Is OpenBiome doing something unique (at least as compared to other stool banks or clinics, if not as compared to HMorg)?

SFBayFMT5

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This is inspired by an experience archived last year by someone who tried OpenBiome, Taymount, NewBerry, and the "MG" donor who used to be around. I'm not putting this in the experiences section because this is not about his/her, or my, experience (those who want to read MY experience with OpenBiome can do so, I posted it). But I started this because I noticed a lot of similarities to myself.

This person had Lyme disease (or at least suspected Lyme), wrecked his/her gut with antibiotics as a result, got C. diff, was treated through OpenBiome and became almost miraculously functional for a time period before regressing. And like him/her, I considered places like Taymount (I'd never heard of NewBerry) but unlike this person never went. However, since the regression after the OpenBiome FMT, this person had not had success with anything OTHER than another OpenBiome FMT. Despite OpenBiome not guaranteeing that anyone gets the same donor twice (or even letting people KNOW if they got the same donor twice), this person's experiences through OpenBiome stood out as very much alike and clearly superior to other FMTs, with NewBerry coming in a distant second.

This makes me wonder, what is it about OpenBiome, or about those of us who respond well to OpenBiome? Is there some sort of heavy antibiotic/Lyme connection? Is there something they do that Taymount and Microbioma don't? And does anyone have any idea what HMorg donors if any these people tend to do well with? I would have thought that maybe my success with OpenBiome was just some kind of fluke if it weren't for this other person in a similar situation for whom success with them was a pattern.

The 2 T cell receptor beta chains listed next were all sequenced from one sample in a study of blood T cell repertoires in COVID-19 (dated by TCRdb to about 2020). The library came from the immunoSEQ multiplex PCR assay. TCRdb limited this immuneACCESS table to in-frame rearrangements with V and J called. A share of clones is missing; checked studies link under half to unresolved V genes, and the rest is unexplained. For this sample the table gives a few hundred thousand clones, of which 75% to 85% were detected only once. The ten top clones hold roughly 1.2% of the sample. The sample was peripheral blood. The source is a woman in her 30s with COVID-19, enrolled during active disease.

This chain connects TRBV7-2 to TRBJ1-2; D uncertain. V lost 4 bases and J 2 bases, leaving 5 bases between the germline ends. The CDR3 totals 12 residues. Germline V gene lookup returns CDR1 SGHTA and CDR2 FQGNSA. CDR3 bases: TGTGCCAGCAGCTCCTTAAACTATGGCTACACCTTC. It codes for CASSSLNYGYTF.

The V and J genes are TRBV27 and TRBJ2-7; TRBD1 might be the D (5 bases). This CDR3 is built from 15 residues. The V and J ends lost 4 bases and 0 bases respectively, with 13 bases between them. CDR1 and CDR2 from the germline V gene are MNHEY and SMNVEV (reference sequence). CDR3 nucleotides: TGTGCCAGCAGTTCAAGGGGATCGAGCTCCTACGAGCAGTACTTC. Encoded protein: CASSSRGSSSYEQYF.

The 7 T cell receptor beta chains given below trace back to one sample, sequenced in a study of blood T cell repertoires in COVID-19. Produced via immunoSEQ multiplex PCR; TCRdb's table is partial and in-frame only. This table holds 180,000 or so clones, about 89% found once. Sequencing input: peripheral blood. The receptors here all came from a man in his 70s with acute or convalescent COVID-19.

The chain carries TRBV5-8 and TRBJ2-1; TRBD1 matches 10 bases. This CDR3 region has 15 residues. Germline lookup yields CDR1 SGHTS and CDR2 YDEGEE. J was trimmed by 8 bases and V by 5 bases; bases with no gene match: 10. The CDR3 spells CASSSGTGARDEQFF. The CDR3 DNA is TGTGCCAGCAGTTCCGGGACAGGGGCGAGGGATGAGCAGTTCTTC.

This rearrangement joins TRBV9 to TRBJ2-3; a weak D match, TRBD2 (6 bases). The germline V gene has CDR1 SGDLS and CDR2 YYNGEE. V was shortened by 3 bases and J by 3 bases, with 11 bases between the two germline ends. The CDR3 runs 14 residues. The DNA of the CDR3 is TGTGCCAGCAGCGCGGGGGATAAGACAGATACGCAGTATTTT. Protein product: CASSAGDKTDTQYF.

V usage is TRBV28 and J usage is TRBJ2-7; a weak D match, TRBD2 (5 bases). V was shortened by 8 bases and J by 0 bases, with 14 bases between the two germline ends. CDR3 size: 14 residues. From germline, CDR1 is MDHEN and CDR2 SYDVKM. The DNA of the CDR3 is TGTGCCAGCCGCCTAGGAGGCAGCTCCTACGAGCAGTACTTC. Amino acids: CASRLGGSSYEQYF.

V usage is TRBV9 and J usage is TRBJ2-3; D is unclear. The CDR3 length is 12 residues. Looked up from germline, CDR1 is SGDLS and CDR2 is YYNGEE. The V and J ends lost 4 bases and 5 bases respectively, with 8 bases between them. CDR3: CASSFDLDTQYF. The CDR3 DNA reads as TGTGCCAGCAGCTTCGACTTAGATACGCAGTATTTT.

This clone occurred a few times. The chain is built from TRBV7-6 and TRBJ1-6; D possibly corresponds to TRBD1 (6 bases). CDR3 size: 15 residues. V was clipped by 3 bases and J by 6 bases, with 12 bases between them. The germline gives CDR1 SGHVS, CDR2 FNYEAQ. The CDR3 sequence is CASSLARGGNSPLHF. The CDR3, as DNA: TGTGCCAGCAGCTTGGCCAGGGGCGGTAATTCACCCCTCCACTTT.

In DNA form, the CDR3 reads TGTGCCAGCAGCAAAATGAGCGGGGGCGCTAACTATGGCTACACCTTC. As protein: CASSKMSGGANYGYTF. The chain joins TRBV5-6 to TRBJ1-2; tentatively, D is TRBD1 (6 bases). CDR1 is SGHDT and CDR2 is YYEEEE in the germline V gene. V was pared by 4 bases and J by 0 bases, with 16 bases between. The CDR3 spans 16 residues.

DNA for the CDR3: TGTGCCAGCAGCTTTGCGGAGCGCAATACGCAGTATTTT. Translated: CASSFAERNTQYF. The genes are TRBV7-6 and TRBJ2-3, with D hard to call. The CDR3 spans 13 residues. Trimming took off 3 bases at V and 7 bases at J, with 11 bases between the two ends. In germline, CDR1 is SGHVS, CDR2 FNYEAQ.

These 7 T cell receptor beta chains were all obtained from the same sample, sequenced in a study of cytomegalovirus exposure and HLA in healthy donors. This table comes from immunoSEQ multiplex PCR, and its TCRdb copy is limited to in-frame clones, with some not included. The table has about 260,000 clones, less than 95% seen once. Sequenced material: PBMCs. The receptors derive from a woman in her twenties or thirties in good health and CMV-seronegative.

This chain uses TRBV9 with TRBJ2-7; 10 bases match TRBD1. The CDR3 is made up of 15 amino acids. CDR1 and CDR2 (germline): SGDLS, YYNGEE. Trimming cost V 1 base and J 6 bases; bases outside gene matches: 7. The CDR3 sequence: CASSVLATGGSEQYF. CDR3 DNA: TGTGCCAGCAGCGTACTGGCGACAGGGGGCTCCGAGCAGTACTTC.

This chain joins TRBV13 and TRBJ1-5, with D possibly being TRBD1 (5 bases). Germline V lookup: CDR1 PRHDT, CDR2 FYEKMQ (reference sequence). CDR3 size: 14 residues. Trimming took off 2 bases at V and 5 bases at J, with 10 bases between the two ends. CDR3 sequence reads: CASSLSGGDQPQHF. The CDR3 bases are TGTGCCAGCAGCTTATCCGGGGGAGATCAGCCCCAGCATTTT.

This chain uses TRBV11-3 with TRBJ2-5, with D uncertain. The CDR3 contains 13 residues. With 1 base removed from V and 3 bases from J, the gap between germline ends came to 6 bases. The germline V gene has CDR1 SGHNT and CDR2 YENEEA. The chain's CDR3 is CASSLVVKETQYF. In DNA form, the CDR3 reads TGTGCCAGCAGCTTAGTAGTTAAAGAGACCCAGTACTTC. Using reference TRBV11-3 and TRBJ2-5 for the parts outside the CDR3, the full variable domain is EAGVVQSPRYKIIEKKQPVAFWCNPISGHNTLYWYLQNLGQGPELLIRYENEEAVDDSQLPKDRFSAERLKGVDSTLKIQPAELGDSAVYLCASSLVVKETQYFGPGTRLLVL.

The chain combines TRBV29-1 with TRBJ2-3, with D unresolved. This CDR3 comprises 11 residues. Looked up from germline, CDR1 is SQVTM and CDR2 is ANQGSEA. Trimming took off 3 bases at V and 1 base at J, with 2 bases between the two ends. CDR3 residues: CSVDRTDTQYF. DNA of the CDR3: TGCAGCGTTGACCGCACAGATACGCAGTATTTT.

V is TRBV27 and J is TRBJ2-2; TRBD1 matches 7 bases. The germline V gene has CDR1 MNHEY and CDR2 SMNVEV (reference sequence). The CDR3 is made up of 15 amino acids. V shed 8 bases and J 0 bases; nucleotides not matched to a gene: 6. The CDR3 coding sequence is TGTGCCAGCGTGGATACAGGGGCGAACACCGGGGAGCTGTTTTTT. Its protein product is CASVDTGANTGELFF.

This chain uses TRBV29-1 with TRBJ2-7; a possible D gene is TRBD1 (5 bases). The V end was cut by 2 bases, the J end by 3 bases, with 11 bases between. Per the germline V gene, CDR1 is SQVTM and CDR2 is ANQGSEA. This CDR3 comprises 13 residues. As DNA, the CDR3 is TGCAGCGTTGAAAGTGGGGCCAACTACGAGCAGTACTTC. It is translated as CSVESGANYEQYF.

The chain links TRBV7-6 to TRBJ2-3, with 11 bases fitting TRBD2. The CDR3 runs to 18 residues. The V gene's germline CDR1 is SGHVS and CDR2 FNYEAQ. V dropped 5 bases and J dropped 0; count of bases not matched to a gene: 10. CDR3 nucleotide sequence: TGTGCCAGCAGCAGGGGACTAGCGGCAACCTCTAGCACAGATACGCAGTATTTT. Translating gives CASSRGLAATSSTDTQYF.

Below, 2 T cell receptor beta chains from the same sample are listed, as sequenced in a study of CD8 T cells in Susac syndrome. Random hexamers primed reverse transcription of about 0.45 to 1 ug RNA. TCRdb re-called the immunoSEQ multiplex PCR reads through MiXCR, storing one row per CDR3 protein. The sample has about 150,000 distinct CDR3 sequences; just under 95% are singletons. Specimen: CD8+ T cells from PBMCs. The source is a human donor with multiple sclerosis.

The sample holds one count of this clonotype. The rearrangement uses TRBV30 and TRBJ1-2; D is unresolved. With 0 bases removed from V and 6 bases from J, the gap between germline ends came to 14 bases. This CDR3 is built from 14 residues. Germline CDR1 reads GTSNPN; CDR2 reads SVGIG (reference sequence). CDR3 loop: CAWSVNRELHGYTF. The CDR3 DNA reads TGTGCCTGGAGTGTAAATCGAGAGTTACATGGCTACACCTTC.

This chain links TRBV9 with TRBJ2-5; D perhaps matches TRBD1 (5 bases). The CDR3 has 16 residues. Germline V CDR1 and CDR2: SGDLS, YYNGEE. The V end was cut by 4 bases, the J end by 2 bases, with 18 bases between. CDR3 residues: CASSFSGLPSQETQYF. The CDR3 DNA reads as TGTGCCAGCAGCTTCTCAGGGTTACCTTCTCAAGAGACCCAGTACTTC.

The report you're referring to: https://forum.humanmicrobiome.info/threads/my-experience-w-4-different-fmt-clinics-some-amazing-some-bad-open-bio.110/

All of these places suffer from the same problem -- most of their donors are low-quality, and they're a shot in the dark due to lack of info and tracking & reporting of results. There is some data indicating that Openbiome internally tracks results from each donor. But since patients/recipients are still in the dark it's not very helpful.

A lot of Openbiome donors apply to HMorg. Most of them don't qualify but some of them are fairly good and the good results may come from these few donors while the bad results may come from their other ones. We can only speculate though since there's no way to find this out.

I do not think those good results are due to anything special Openbiome is doing, as there are an equal amount of people reporting adverse effects from Openbiome. As far as Openbiome being superior to the other places they visited, I think it's merely an indication of how bad those other places are.

There is someone else on this forum who got worse from Microbioma.org and better from FL-RS-1997. You can also search the results spreadsheet to find other people who used Microbioma.
 
Yes, that was the one.